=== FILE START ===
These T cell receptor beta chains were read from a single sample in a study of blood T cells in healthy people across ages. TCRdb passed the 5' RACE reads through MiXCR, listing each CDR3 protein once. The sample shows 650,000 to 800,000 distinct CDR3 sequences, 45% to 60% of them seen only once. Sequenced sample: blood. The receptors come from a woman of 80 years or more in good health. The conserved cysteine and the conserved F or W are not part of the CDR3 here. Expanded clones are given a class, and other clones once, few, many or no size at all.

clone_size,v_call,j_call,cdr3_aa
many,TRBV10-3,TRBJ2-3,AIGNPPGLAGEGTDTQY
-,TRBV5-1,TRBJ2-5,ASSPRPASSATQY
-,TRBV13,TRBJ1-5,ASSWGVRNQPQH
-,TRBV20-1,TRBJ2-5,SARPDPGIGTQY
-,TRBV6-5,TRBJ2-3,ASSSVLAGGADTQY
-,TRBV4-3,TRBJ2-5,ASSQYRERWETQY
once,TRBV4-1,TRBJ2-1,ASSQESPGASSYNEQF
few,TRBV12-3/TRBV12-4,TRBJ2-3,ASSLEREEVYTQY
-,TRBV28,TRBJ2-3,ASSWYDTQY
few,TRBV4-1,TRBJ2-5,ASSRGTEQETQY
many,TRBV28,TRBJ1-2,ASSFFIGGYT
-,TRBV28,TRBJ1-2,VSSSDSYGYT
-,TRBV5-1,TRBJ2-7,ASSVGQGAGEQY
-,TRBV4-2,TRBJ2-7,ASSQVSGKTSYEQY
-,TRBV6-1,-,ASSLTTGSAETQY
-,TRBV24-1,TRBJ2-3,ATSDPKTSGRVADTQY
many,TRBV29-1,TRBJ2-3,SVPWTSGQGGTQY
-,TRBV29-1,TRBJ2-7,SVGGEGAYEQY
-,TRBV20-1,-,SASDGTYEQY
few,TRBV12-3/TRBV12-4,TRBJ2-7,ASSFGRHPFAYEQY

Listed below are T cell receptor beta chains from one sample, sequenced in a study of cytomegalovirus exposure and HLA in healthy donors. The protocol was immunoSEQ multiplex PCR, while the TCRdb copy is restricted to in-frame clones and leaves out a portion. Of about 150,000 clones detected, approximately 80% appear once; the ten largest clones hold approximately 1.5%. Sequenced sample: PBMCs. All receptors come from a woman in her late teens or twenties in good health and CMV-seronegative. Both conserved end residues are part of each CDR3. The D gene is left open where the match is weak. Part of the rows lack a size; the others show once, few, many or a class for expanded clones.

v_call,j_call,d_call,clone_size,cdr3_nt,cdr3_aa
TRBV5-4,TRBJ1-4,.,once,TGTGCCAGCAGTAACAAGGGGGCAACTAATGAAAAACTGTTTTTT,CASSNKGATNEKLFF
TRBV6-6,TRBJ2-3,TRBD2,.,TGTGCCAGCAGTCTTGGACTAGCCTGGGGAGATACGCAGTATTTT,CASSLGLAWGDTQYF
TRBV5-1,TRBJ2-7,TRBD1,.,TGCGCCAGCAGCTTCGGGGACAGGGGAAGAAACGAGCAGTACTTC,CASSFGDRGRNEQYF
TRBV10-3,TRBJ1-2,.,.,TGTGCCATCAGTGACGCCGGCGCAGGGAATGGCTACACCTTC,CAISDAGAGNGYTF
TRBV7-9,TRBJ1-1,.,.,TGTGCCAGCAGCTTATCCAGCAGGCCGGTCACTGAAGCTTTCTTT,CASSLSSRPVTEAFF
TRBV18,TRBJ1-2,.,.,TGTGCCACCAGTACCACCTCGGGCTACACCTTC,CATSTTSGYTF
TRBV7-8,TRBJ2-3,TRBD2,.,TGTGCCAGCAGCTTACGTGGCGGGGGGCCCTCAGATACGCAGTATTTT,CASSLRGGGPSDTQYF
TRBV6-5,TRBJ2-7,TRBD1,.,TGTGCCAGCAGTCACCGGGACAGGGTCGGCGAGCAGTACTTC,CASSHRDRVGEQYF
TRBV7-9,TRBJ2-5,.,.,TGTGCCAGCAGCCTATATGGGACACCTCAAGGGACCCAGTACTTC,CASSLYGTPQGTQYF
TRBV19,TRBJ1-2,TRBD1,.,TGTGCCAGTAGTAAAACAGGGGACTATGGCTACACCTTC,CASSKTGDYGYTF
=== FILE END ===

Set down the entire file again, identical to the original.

These T cell receptor beta chains were read from a single sample in a study of blood T cells in healthy people across ages. TCRdb passed the 5' RACE reads through MiXCR, listing each CDR3 protein once. The sample shows 650,000 to 800,000 distinct CDR3 sequences, 45% to 60% of them seen only once. Sequenced sample: blood. The receptors come from a woman of 80 years or more in good health. The conserved cysteine and the conserved F or W are not part of the CDR3 here. Expanded clones are given a class, and other clones once, few, many or no size at all.

clone_size,v_call,j_call,cdr3_aa
many,TRBV10-3,TRBJ2-3,AIGNPPGLAGEGTDTQY
-,TRBV5-1,TRBJ2-5,ASSPRPASSATQY
-,TRBV13,TRBJ1-5,ASSWGVRNQPQH
-,TRBV20-1,TRBJ2-5,SARPDPGIGTQY
-,TRBV6-5,TRBJ2-3,ASSSVLAGGADTQY
-,TRBV4-3,TRBJ2-5,ASSQYRERWETQY
once,TRBV4-1,TRBJ2-1,ASSQESPGASSYNEQF
few,TRBV12-3/TRBV12-4,TRBJ2-3,ASSLEREEVYTQY
-,TRBV28,TRBJ2-3,ASSWYDTQY
few,TRBV4-1,TRBJ2-5,ASSRGTEQETQY
many,TRBV28,TRBJ1-2,ASSFFIGGYT
-,TRBV28,TRBJ1-2,VSSSDSYGYT
-,TRBV5-1,TRBJ2-7,ASSVGQGAGEQY
-,TRBV4-2,TRBJ2-7,ASSQVSGKTSYEQY
-,TRBV6-1,-,ASSLTTGSAETQY
-,TRBV24-1,TRBJ2-3,ATSDPKTSGRVADTQY
many,TRBV29-1,TRBJ2-3,SVPWTSGQGGTQY
-,TRBV29-1,TRBJ2-7,SVGGEGAYEQY
-,TRBV20-1,-,SASDGTYEQY
few,TRBV12-3/TRBV12-4,TRBJ2-7,ASSFGRHPFAYEQY

Listed below are T cell receptor beta chains from one sample, sequenced in a study of cytomegalovirus exposure and HLA in healthy donors. The protocol was immunoSEQ multiplex PCR, while the TCRdb copy is restricted to in-frame clones and leaves out a portion. Of about 150,000 clones detected, approximately 80% appear once; the ten largest clones hold approximately 1.5%. Sequenced sample: PBMCs. All receptors come from a woman in her late teens or twenties in good health and CMV-seronegative. Both conserved end residues are part of each CDR3. The D gene is left open where the match is weak. Part of the rows lack a size; the others show once, few, many or a class for expanded clones.

v_call,j_call,d_call,clone_size,cdr3_nt,cdr3_aa
TRBV5-4,TRBJ1-4,.,once,TGTGCCAGCAGTAACAAGGGGGCAACTAATGAAAAACTGTTTTTT,CASSNKGATNEKLFF
TRBV6-6,TRBJ2-3,TRBD2,.,TGTGCCAGCAGTCTTGGACTAGCCTGGGGAGATACGCAGTATTTT,CASSLGLAWGDTQYF
TRBV5-1,TRBJ2-7,TRBD1,.,TGCGCCAGCAGCTTCGGGGACAGGGGAAGAAACGAGCAGTACTTC,CASSFGDRGRNEQYF
TRBV10-3,TRBJ1-2,.,.,TGTGCCATCAGTGACGCCGGCGCAGGGAATGGCTACACCTTC,CAISDAGAGNGYTF
TRBV7-9,TRBJ1-1,.,.,TGTGCCAGCAGCTTATCCAGCAGGCCGGTCACTGAAGCTTTCTTT,CASSLSSRPVTEAFF
TRBV18,TRBJ1-2,.,.,TGTGCCACCAGTACCACCTCGGGCTACACCTTC,CATSTTSGYTF
TRBV7-8,TRBJ2-3,TRBD2,.,TGTGCCAGCAGCTTACGTGGCGGGGGGCCCTCAGATACGCAGTATTTT,CASSLRGGGPSDTQYF
TRBV6-5,TRBJ2-7,TRBD1,.,TGTGCCAGCAGTCACCGGGACAGGGTCGGCGAGCAGTACTTC,CASSHRDRVGEQYF
TRBV7-9,TRBJ2-5,.,.,TGTGCCAGCAGCCTATATGGGACACCTCAAGGGACCCAGTACTTC,CASSLYGTPQGTQYF
TRBV19,TRBJ1-2,TRBD1,.,TGTGCCAGTAGTAAAACAGGGGACTATGGCTACACCTTC,CASSKTGDYGYTF